The by-product of our culture of speed is impatience; the overwhelming expectation and frustration about things not happening fast enough. Already, we are beginning to see the emergence of a culture of brevity and abbreviation flourish among our young. This may be okay when abbreviating names or activities but it can be disastrous when applied to the graver issues of life.
This brings me to the concept of adjustable times and determined times. The world we live in is not just event-driven it is process-driven. There are things that can be rushed and probably should be rushed because they are subject to the concept of adjustable times. But there are things that are subject only to determined times and therefore cannot be rushed without disastrous consequences.
For instance, there are 24 hours in a day. That is determined time. The gestation period of a human being is normally 9 months. We may be able to quicken the pace of our accomplishments within the 24 hours but we can’t add to the number of hours in a day. We may be able to quicken the pace of delivery by using drugs, but we cannot quicken the process of gestation. Even Christ, who most of us Christians believe is the greatest good to humanity, was sent to us when the fullness of time had come.
It is, therefore, maturity to accept the existence of both adjustable times and determined times, as a natural reality. The only area where man is probably willing and patient enough to extend time is in experiencing the pleasures of entertainment, as is evidenced in sex and the likes. Should moments of pleasure last forever? Doesn’t the overextension of pleasure lead to meaninglessness? And isn’t the value of pleasurable experiences defined and enhanced by the pauses between one pleasurable moment and the other?
This obsession with speed may foster in us, not only impatience but frustration with the natural process of things. It could also create a generation of quitters, who give up on things because the value took too long to happen for them. This obsession with speed could also lead to the total erosion of commitment in our generation because things don’t happen fast enough for them. This promotion of overnight success syndrome could become the very undoing of my generation.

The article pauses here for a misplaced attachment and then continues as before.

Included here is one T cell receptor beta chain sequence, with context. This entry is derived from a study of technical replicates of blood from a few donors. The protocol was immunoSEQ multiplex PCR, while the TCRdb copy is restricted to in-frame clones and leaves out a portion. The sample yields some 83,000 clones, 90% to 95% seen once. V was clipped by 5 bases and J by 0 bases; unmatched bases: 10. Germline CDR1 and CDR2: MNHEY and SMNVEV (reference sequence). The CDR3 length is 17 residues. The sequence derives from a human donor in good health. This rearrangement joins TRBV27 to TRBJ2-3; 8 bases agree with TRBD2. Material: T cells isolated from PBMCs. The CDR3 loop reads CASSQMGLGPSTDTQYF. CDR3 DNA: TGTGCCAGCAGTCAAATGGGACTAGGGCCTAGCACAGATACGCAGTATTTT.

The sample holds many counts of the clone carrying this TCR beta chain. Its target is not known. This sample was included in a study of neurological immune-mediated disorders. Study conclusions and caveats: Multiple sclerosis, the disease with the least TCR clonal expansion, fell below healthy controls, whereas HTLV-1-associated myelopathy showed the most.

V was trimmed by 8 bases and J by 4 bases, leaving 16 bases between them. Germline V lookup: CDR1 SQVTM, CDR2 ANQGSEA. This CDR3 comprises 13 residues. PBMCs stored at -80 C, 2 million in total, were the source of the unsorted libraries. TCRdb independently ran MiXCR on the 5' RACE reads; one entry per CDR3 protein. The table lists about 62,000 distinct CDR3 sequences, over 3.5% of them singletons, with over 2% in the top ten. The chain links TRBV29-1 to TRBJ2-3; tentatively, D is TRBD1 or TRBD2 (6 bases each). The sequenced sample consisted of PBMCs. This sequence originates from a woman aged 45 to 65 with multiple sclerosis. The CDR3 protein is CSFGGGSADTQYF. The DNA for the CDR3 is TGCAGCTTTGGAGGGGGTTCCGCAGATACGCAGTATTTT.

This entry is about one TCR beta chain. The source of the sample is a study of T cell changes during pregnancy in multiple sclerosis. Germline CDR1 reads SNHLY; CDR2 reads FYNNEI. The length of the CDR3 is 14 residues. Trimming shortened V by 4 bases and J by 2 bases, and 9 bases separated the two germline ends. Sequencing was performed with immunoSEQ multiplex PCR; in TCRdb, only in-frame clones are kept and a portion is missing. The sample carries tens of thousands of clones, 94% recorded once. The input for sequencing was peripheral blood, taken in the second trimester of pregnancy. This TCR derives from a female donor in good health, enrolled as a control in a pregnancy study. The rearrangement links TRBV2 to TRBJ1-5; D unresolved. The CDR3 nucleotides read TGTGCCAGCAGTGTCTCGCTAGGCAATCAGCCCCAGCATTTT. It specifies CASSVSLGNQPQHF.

As I write today, I am particularly hunted by statistics even from Microsoft that puts the average attention span of our generation at below 8 seconds. Most social media updates now are being advised not to exceed the 59-second limit if it will trend. Every knowledge professional is being warned now to keep it simple or quite frankly be ignored by my generation. As I write now I am besieged by the fear that many won’t even read long enough to get the point of my discourse.
It is true that communicators must learn not to waste the time of their audiences. It is, however, true that some things in life can not be understood in a hurry, like one’s children and spouse or even, a difficult subject. Gold and other precious gems are often never found on the earth’s surface and that it will take time and labour-intensive digging and exploration to extract the most valuable things in life. And if we simply lack the patience it takes to get there, we have to simply do without them.
I am concerned that we are fast becoming a superficial generation that is known for reacting to people’s reactions without having thoroughly explored the subject matter, hence adding to the confusion in our cosmos.
A generation must arise that can strike a perfect balance between the management of adjustable times and determined times. This means they must be comfortable with waiting patiently for the things that require the investment of time and equally be adept at rushing with precision, the things that are subject to adjustable times by exploiting advances in technology.
Most of all, we must be aware that what many call frustration may well be the mismanagement of personal expectations regarding timing. Frustration is expecting the things that yield only to determined timing to respond to adjustable timing. Equally disastrous, is the complacency of deferring to determined timing, what requires the promptness and precision it takes to maximize opportunities that answer to adjustable times. Wisdom is knowing the difference.